Look your best at those upcoming summer weddings

Amal Clooney almost stole the show at Harry and Meghan’s wedding with her striking primrose dress. Carolyn Moore looks at the other options available to look your best at summer nuptials.

It starts around March, when those first invitations pop through the letterbox. Wedding season is upon us, and most of us will have at least one on our itinerary this summer.

If that’s your stage in life you could have three or four, but as wedding celebrations become ever more personal to the happy couple, the big day could involve anything from a barn dance to a beach barbecue to a black-tie soiree, so when it comes to striking the right sartorial note for a summer wedding, step one involves scouring that invite for clues.

If you’re lucky, you’ll find not so much a hint as an explicit dress code. Harry and Meghan’s royal invitation went the extra mile — beyond stipulating a dress code for the men, the gals were instructed to wear a day dress and hat.

Royal watchers would tell you this was necessary because there were so many commoners in attendance (yes, in royal circles, even Amal and George are considered plebs), and as with most dress codes, this one was issued simply to avoid embarrassment for anyone unfamiliar with royal protocol who might show up to the church under-, or more likely, over-dressed.

On the day, observers crowned Amal Clooney the best-dressed guest. Her simple, striking primrose Stella McCartney dress and matching hat struck just the right note of cheery sophistication for a sunny morning wedding.

Google logged 17,000 searches for her dress that day, Stella McCartney earned a 3000% boost in traffic, and searches for yellow dresses have soared by 1500% since. Coming in second — both in terms of public opinion and the 1000% traffic boost afforded to her dress designer — was Carey Mulligan.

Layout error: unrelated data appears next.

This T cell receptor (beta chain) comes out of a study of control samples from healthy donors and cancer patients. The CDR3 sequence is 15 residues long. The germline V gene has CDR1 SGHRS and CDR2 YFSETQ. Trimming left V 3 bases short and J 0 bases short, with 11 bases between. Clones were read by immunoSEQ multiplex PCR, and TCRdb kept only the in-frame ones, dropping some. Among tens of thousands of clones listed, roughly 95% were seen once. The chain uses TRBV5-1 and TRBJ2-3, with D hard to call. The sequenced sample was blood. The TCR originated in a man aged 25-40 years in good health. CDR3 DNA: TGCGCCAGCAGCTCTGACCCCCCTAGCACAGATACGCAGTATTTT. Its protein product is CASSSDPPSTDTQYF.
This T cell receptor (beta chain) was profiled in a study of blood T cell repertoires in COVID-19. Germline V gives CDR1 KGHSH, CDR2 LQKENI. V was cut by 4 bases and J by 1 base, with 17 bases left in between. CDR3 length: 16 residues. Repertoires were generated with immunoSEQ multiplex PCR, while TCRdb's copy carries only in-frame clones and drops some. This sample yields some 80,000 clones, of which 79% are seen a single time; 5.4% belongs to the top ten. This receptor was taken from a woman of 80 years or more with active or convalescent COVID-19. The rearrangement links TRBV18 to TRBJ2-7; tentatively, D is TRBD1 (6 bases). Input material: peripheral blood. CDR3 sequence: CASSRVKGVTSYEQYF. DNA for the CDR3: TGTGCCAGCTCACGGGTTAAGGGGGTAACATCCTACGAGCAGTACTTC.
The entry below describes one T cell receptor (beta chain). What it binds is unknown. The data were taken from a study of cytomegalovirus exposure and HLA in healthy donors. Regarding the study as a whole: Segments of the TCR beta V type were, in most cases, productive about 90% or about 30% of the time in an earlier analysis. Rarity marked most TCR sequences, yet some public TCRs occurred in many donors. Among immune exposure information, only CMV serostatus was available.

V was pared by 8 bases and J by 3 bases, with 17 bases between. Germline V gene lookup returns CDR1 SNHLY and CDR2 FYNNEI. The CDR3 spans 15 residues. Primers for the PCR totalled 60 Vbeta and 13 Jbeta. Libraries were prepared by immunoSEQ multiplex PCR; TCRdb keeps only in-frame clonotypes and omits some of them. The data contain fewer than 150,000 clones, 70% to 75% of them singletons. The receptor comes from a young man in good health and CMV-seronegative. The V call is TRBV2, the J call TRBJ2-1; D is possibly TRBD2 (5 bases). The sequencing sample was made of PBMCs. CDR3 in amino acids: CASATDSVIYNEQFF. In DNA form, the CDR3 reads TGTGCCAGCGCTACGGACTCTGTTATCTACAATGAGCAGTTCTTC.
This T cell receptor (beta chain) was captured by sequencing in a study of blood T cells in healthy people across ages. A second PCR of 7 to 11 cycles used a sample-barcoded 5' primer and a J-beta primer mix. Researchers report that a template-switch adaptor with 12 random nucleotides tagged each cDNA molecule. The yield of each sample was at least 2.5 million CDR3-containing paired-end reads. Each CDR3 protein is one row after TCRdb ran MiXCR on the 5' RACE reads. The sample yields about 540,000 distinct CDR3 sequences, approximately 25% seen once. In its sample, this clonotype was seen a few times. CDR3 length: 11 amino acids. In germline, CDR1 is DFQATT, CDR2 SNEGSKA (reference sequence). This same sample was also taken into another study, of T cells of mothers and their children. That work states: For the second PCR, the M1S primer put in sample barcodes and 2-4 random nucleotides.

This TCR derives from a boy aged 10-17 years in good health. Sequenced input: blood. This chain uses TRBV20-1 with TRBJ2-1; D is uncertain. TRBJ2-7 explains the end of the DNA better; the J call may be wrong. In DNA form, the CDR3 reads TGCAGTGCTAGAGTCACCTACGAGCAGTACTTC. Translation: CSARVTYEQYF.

In an embroidered floral Erdem midi dress, she wore a feathered headpiece at the nape of her neck, leaning into the trend for more informal formal wedding attire — longer, less structured styles, personalised with quirky accessories.

Sartorially speaking, the two looks were worlds apart; one tailored and smart, the other boho chic personified, but both were zingy, bold, modern choices.

They adhered to the dress code but illustrated just how much the wedding fashion rulebook has been rewritten in recent years.

By and large, Irish couples have never embraced the idea of dress codes. There was a time when Coast dresses were so ubiquitous for bridesmaids that invitations stated “No Coast”, lest there be some unwelcome additions to the I Do Crew; and a black tie dress code, if desired, is always stated.

But beyond that, being a well-dressed guest at an Irish wedding requires a certain amount of guesswork.

Generally, the style of the celebration can be discerned from whatever pops out of the envelope when the invitation arrives.

As weddings become less cookie-cutter affairs, invitations have swelled from a single card to sometimes bulging information packs, with an order of events, maps, and accommodation guides. Google the location and allow the tone of the venue to guide you in setting out your sartorial stall, with informal, smart casual, smart and formal as your baseline options.

If the venue is a refurbished barn with glamping and banquet dining, you don’t want to be the person in an evening gown and towering stilettos. Likewise, if it’s a church wedding with a formal reception in an upscale hotel, your boho, Bardot maxi dress might feel a little too relaxed.